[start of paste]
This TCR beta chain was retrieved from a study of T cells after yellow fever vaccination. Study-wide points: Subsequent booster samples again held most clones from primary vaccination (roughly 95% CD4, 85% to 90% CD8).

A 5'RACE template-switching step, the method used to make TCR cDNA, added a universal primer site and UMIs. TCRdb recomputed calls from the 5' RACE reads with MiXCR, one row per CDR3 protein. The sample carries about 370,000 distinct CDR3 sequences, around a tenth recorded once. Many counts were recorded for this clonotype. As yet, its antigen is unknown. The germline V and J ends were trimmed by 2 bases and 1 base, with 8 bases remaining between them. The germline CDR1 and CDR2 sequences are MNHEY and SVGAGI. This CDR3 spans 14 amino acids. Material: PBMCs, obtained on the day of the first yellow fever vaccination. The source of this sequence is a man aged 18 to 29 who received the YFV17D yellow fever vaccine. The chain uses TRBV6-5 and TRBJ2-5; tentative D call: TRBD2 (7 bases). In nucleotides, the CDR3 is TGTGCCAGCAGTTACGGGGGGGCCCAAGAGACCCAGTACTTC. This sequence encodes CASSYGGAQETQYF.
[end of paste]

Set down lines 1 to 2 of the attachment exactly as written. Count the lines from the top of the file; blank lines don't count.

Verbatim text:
This TCR beta chain was retrieved from a study of T cells after yellow fever vaccination. Study-wide points: Subsequent booster samples again held most clones from primary vaccination (roughly 95% CD4, 85% to 90% CD8).

A 5'RACE template-switching step, the method used to make TCR cDNA, added a universal primer site and UMIs. TCRdb recomputed calls from the 5' RACE reads with MiXCR, one row per CDR3 protein. The sample carries about 370,000 distinct CDR3 sequences, around a tenth recorded once. Many counts were recorded for this clonotype. As yet, its antigen is unknown. The germline V and J ends were trimmed by 2 bases and 1 base, with 8 bases remaining between them. The germline CDR1 and CDR2 sequences are MNHEY and SVGAGI. This CDR3 spans 14 amino acids. Material: PBMCs, obtained on the day of the first yellow fever vaccination. The source of this sequence is a man aged 18 to 29 who received the YFV17D yellow fever vaccine. The chain uses TRBV6-5 and TRBJ2-5; tentative D call: TRBD2 (7 bases). In nucleotides, the CDR3 is TGTGCCAGCAGTTACGGGGGGGCCCAAGAGACCCAGTACTTC. This sequence encodes CASSYGGAQETQYF.